|Uses of Broccoli|
Broccoli is a plant of the mustard/cabbage family Brassicaceae (formerly Cruciferae). It is classified in the Italica cultivar group of the species Brassica oleracea. Broccoli has large flower heads, usually green in colour, arranged in a tree-like fashion on branches sprouting from a thick, edible stalk. The mass of flower heads is surrounded by leaves. Many varieties of broccoli are perennial. Broccoli most closely resembles cauliflower, which is a different cultivar group of the same species.
Broccoli is usually boiled or steamed, but may be eaten raw and has become popular as a raw vegetable in hors d'œuvre trays. Although boiling has been shown to reduce the levels of suspected anti-cancer compounds in broccoli, other preparation methods such as steaming, microwaving, lactic fermentation, and stir-frying have not been shown to reduce the presence of these compounds.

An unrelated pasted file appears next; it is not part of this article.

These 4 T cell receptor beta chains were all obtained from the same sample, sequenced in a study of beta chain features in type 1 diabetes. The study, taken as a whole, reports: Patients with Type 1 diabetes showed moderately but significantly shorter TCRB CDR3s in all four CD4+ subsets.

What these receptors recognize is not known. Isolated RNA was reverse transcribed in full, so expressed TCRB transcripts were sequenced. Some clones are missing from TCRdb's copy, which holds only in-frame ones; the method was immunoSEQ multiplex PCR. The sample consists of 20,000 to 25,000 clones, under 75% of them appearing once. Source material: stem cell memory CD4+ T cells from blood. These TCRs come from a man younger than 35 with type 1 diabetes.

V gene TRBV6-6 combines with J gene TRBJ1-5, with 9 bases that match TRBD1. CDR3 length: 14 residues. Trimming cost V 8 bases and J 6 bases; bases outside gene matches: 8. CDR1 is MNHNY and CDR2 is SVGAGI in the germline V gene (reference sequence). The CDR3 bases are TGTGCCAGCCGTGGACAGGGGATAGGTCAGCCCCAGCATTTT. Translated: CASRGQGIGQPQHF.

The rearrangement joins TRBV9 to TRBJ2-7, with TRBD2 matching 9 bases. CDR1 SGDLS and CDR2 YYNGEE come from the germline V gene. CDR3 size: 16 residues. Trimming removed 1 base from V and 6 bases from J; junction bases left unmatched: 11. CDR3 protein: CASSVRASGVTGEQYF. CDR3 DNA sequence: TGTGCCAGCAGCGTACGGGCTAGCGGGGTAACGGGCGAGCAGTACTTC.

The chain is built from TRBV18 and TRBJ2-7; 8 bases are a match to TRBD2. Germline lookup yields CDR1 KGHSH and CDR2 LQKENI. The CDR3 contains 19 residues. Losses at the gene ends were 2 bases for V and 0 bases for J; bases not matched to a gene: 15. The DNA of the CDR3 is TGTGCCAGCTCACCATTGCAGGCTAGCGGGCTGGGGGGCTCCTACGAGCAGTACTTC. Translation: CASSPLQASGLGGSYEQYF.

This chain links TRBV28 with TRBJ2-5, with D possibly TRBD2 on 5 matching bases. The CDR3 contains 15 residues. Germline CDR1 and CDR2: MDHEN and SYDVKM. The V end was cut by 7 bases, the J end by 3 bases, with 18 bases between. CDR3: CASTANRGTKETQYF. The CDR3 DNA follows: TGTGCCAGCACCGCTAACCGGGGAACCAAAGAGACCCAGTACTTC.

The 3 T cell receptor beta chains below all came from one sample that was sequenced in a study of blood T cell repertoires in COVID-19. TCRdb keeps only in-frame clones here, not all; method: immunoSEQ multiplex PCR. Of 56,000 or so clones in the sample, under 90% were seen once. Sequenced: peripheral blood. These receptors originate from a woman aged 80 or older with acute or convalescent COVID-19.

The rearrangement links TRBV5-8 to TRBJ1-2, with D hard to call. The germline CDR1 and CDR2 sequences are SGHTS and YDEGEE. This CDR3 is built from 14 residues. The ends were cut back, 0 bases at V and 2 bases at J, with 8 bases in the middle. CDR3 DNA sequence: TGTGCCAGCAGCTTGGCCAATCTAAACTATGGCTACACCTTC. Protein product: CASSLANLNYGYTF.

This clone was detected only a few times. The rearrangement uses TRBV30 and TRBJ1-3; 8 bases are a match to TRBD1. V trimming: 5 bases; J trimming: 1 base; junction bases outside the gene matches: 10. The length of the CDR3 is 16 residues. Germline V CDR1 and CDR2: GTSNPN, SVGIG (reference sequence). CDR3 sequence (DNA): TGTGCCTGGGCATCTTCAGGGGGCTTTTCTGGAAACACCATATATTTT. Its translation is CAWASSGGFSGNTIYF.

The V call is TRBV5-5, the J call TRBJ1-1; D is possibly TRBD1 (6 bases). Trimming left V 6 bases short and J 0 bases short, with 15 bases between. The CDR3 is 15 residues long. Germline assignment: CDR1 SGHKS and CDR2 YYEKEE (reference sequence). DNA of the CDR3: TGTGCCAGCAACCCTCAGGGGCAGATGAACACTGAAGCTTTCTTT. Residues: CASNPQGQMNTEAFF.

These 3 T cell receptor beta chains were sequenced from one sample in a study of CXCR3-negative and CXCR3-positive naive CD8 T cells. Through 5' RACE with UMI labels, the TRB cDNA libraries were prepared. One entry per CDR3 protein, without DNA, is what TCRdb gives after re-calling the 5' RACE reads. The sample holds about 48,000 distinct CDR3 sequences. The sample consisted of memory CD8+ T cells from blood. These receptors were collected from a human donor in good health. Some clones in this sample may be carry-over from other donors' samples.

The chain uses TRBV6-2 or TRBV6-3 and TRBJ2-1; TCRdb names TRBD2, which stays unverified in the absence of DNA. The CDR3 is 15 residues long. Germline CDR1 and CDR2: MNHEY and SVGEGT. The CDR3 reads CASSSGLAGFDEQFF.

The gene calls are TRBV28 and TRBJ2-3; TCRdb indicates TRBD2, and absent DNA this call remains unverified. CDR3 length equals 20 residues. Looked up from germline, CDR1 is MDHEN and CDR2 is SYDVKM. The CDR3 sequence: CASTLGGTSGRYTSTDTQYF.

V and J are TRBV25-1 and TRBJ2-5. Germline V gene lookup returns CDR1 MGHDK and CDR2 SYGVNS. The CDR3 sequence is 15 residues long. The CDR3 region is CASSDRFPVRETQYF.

Nutritional and medicinal uses
Broccoli is high in vitamins C, K, and A, as well as dietary fibre; it also contains multiple nutrients with potent anti-cancer properties, such as diindolylmethane and small amounts of selenium. A single serving provides more than 30 mg of Vitamin C and a half-cup provides 52 mg of Vitamin C. The 3,3'-Diindolylmethane found in broccoli is a potent modulator of the innate immune response system with anti-viral, anti-bacterial and anti-cancer activity. Broccoli also contains the compound glucoraphanin, which can be processed into an anti-cancer compound sulforaphane, though the benefits of broccoli are greatly reduced if the vegetable is boiled more than ten minutes. A high intake of broccoli has been found to reduce the risk of aggressive prostate cancer. Broccoli consumption has also been shown to be beneficial in the prevention of heart disease.